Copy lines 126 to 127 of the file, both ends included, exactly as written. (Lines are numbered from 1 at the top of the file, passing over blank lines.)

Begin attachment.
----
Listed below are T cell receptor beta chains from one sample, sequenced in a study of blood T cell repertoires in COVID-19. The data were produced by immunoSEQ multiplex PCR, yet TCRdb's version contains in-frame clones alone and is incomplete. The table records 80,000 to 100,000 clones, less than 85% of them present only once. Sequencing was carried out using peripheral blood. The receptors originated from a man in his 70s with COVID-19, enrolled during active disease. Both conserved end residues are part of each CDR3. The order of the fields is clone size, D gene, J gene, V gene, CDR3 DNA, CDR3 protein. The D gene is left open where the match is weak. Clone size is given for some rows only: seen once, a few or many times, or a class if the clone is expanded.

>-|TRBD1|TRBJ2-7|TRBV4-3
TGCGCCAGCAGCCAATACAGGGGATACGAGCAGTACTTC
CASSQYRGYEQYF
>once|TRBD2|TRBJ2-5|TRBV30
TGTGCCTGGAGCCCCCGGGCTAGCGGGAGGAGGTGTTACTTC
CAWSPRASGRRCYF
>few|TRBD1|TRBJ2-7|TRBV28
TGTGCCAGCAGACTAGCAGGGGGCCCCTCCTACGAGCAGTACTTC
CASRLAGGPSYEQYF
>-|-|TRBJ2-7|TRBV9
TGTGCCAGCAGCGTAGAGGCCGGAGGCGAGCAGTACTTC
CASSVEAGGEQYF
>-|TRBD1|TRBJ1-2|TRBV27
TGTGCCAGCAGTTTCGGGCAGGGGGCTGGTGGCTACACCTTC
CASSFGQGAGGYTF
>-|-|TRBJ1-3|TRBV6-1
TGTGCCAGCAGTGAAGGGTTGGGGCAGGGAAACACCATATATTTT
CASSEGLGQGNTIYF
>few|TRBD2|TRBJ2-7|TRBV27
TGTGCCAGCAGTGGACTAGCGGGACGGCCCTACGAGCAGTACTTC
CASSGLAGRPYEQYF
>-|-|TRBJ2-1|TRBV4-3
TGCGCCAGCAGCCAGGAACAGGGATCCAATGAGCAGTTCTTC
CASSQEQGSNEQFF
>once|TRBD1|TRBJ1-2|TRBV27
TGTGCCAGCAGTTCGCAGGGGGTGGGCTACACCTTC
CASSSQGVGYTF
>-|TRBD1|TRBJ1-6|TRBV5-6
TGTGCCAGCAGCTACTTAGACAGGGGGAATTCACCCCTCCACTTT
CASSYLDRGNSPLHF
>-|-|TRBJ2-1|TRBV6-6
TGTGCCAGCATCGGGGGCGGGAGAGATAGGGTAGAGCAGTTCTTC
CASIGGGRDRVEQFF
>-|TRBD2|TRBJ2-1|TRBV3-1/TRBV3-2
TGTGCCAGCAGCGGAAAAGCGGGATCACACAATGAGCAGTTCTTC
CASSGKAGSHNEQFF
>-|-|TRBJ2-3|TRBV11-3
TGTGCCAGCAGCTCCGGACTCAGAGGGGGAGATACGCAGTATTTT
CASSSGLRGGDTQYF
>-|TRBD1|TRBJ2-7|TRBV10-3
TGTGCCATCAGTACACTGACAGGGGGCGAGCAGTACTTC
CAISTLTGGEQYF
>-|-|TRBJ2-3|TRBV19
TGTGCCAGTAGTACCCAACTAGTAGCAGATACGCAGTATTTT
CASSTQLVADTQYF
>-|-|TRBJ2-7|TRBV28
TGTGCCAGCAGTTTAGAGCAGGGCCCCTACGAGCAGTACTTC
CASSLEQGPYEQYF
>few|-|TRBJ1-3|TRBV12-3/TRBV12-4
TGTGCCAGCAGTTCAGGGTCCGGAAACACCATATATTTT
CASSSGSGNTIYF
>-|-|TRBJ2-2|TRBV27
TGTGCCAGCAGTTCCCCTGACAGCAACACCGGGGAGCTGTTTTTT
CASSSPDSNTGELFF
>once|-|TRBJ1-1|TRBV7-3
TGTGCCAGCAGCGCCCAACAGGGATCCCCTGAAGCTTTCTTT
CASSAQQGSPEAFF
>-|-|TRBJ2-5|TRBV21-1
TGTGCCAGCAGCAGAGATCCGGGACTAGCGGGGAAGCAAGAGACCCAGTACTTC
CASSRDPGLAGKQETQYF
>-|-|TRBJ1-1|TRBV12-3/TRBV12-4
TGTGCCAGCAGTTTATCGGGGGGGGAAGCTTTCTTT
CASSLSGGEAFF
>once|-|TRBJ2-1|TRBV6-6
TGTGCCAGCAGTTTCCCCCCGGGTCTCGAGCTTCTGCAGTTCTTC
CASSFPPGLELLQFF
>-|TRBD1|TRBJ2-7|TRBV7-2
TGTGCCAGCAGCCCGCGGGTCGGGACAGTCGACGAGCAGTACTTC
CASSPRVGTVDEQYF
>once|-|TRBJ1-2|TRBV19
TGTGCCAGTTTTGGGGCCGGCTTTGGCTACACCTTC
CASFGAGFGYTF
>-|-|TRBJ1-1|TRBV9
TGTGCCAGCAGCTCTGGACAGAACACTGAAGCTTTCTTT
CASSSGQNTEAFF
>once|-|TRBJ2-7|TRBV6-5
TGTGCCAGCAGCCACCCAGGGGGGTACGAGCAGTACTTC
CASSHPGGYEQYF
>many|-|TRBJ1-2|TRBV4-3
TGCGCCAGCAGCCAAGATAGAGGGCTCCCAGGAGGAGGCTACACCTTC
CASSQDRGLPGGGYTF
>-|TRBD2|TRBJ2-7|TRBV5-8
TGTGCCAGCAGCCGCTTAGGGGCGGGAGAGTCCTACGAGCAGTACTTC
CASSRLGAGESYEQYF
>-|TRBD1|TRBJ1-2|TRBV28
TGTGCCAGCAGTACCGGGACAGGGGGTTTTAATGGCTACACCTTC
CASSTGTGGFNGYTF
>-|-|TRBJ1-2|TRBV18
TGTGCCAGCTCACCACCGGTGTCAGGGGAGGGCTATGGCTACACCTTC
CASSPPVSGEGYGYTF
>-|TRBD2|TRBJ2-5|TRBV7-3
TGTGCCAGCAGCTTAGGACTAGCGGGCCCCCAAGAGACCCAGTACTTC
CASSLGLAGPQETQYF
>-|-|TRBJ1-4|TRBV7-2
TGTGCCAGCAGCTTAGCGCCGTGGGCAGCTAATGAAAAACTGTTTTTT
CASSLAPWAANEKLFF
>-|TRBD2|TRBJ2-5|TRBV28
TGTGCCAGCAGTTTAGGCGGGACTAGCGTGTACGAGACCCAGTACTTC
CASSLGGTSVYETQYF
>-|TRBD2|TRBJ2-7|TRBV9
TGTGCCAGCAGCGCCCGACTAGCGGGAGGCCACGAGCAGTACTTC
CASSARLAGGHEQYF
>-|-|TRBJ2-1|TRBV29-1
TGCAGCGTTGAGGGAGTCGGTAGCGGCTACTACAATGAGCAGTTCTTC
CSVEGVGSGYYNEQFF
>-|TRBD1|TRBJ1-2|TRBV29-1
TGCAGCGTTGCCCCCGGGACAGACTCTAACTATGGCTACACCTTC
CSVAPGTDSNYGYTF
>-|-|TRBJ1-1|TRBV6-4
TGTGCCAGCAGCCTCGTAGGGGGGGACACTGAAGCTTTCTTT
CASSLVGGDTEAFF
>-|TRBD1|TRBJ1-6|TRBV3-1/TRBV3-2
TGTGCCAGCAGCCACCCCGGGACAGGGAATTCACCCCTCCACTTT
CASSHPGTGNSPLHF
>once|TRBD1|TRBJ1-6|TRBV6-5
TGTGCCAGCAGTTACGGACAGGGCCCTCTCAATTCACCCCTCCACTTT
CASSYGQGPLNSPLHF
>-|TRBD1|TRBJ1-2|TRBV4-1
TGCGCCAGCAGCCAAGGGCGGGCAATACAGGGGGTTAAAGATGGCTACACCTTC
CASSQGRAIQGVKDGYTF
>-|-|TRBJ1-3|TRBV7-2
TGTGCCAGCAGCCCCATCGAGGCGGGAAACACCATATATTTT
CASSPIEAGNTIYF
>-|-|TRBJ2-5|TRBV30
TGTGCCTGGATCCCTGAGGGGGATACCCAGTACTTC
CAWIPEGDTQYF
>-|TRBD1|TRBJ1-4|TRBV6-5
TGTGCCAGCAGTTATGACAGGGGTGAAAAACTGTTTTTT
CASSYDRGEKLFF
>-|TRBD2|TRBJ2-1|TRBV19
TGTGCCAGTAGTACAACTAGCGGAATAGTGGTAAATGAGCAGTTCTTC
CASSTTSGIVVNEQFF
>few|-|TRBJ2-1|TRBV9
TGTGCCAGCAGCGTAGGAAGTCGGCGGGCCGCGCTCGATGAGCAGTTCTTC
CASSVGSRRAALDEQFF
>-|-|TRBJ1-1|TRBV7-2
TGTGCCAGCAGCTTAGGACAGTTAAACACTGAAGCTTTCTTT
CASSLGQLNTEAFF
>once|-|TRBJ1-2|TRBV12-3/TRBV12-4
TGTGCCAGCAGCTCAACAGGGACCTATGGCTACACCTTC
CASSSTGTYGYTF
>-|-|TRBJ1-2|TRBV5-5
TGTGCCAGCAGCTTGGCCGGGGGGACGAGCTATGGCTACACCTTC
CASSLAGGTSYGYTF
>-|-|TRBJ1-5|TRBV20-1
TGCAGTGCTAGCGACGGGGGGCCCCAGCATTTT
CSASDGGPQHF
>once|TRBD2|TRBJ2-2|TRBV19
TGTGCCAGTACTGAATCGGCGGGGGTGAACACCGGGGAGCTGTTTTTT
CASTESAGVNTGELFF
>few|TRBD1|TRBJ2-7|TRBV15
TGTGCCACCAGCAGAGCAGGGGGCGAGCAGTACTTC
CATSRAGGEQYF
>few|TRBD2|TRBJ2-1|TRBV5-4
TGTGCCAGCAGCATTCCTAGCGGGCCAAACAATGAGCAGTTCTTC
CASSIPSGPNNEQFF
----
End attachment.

TGTGCCTGGATCCCTGAGGGGGATACCCAGTACTTC
CAWIPEGDTQYF